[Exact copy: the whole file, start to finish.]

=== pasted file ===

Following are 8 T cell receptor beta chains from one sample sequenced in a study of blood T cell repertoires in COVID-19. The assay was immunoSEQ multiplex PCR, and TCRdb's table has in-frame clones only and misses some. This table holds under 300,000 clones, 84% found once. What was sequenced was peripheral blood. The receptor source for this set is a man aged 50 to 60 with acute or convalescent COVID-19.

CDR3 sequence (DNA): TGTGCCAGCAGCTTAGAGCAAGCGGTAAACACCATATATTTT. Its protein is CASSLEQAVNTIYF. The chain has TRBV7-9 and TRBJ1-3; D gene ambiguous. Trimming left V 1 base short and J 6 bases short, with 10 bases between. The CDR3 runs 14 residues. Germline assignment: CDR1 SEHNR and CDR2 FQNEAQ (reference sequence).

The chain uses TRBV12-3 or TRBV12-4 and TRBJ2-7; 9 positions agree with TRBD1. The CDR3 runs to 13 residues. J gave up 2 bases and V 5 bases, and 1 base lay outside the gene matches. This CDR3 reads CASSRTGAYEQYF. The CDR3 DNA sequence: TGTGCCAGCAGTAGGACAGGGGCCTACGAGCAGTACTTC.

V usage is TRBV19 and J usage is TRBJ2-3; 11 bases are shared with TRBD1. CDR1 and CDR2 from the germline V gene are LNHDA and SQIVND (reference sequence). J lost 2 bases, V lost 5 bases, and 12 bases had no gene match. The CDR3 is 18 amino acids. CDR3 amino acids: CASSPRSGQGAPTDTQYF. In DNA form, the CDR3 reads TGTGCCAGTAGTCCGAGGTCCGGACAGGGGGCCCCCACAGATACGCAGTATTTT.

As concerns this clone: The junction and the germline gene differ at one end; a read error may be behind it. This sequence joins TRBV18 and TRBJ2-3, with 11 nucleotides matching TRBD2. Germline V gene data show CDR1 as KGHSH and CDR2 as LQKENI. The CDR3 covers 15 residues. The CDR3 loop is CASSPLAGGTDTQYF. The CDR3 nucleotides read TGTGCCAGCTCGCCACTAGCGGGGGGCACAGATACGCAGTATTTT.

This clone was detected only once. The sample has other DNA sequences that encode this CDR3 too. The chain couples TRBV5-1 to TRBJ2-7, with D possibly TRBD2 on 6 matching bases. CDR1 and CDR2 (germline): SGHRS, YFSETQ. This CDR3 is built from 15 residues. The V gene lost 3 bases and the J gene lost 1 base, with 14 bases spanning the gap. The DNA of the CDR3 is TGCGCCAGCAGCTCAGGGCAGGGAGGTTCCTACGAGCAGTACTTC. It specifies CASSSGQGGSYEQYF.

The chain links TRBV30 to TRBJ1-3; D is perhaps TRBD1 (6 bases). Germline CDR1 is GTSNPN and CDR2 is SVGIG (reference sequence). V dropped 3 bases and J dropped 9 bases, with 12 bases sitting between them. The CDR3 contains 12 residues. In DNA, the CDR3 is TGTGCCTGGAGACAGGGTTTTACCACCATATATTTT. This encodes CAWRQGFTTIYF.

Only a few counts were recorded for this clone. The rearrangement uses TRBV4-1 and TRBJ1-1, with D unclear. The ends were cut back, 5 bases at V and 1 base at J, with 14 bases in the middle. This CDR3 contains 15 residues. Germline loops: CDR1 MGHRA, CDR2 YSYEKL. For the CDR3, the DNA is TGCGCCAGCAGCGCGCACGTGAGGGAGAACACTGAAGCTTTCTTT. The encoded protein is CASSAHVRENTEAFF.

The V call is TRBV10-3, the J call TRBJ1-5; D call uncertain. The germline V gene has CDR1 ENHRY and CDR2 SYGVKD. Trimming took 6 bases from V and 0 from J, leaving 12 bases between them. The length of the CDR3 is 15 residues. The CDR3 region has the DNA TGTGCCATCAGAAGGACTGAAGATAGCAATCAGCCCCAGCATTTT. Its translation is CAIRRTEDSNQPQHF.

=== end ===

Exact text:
Following are 8 T cell receptor beta chains from one sample sequenced in a study of blood T cell repertoires in COVID-19. The assay was immunoSEQ multiplex PCR, and TCRdb's table has in-frame clones only and misses some. This table holds under 300,000 clones, 84% found once. What was sequenced was peripheral blood. The receptor source for this set is a man aged 50 to 60 with acute or convalescent COVID-19.

CDR3 sequence (DNA): TGTGCCAGCAGCTTAGAGCAAGCGGTAAACACCATATATTTT. Its protein is CASSLEQAVNTIYF. The chain has TRBV7-9 and TRBJ1-3; D gene ambiguous. Trimming left V 1 base short and J 6 bases short, with 10 bases between. The CDR3 runs 14 residues. Germline assignment: CDR1 SEHNR and CDR2 FQNEAQ (reference sequence).

The chain uses TRBV12-3 or TRBV12-4 and TRBJ2-7; 9 positions agree with TRBD1. The CDR3 runs to 13 residues. J gave up 2 bases and V 5 bases, and 1 base lay outside the gene matches. This CDR3 reads CASSRTGAYEQYF. The CDR3 DNA sequence: TGTGCCAGCAGTAGGACAGGGGCCTACGAGCAGTACTTC.

V usage is TRBV19 and J usage is TRBJ2-3; 11 bases are shared with TRBD1. CDR1 and CDR2 from the germline V gene are LNHDA and SQIVND (reference sequence). J lost 2 bases, V lost 5 bases, and 12 bases had no gene match. The CDR3 is 18 amino acids. CDR3 amino acids: CASSPRSGQGAPTDTQYF. In DNA form, the CDR3 reads TGTGCCAGTAGTCCGAGGTCCGGACAGGGGGCCCCCACAGATACGCAGTATTTT.

As concerns this clone: The junction and the germline gene differ at one end; a read error may be behind it. This sequence joins TRBV18 and TRBJ2-3, with 11 nucleotides matching TRBD2. Germline V gene data show CDR1 as KGHSH and CDR2 as LQKENI. The CDR3 covers 15 residues. The CDR3 loop is CASSPLAGGTDTQYF. The CDR3 nucleotides read TGTGCCAGCTCGCCACTAGCGGGGGGCACAGATACGCAGTATTTT.

This clone was detected only once. The sample has other DNA sequences that encode this CDR3 too. The chain couples TRBV5-1 to TRBJ2-7, with D possibly TRBD2 on 6 matching bases. CDR1 and CDR2 (germline): SGHRS, YFSETQ. This CDR3 is built from 15 residues. The V gene lost 3 bases and the J gene lost 1 base, with 14 bases spanning the gap. The DNA of the CDR3 is TGCGCCAGCAGCTCAGGGCAGGGAGGTTCCTACGAGCAGTACTTC. It specifies CASSSGQGGSYEQYF.

The chain links TRBV30 to TRBJ1-3; D is perhaps TRBD1 (6 bases). Germline CDR1 is GTSNPN and CDR2 is SVGIG (reference sequence). V dropped 3 bases and J dropped 9 bases, with 12 bases sitting between them. The CDR3 contains 12 residues. In DNA, the CDR3 is TGTGCCTGGAGACAGGGTTTTACCACCATATATTTT. This encodes CAWRQGFTTIYF.

Only a few counts were recorded for this clone. The rearrangement uses TRBV4-1 and TRBJ1-1, with D unclear. The ends were cut back, 5 bases at V and 1 base at J, with 14 bases in the middle. This CDR3 contains 15 residues. Germline loops: CDR1 MGHRA, CDR2 YSYEKL. For the CDR3, the DNA is TGCGCCAGCAGCGCGCACGTGAGGGAGAACACTGAAGCTTTCTTT. The encoded protein is CASSAHVRENTEAFF.

The V call is TRBV10-3, the J call TRBJ1-5; D call uncertain. The germline V gene has CDR1 ENHRY and CDR2 SYGVKD. Trimming took 6 bases from V and 0 from J, leaving 12 bases between them. The length of the CDR3 is 15 residues. The CDR3 region has the DNA TGTGCCATCAGAAGGACTGAAGATAGCAATCAGCCCCAGCATTTT. Its translation is CAIRRTEDSNQPQHF.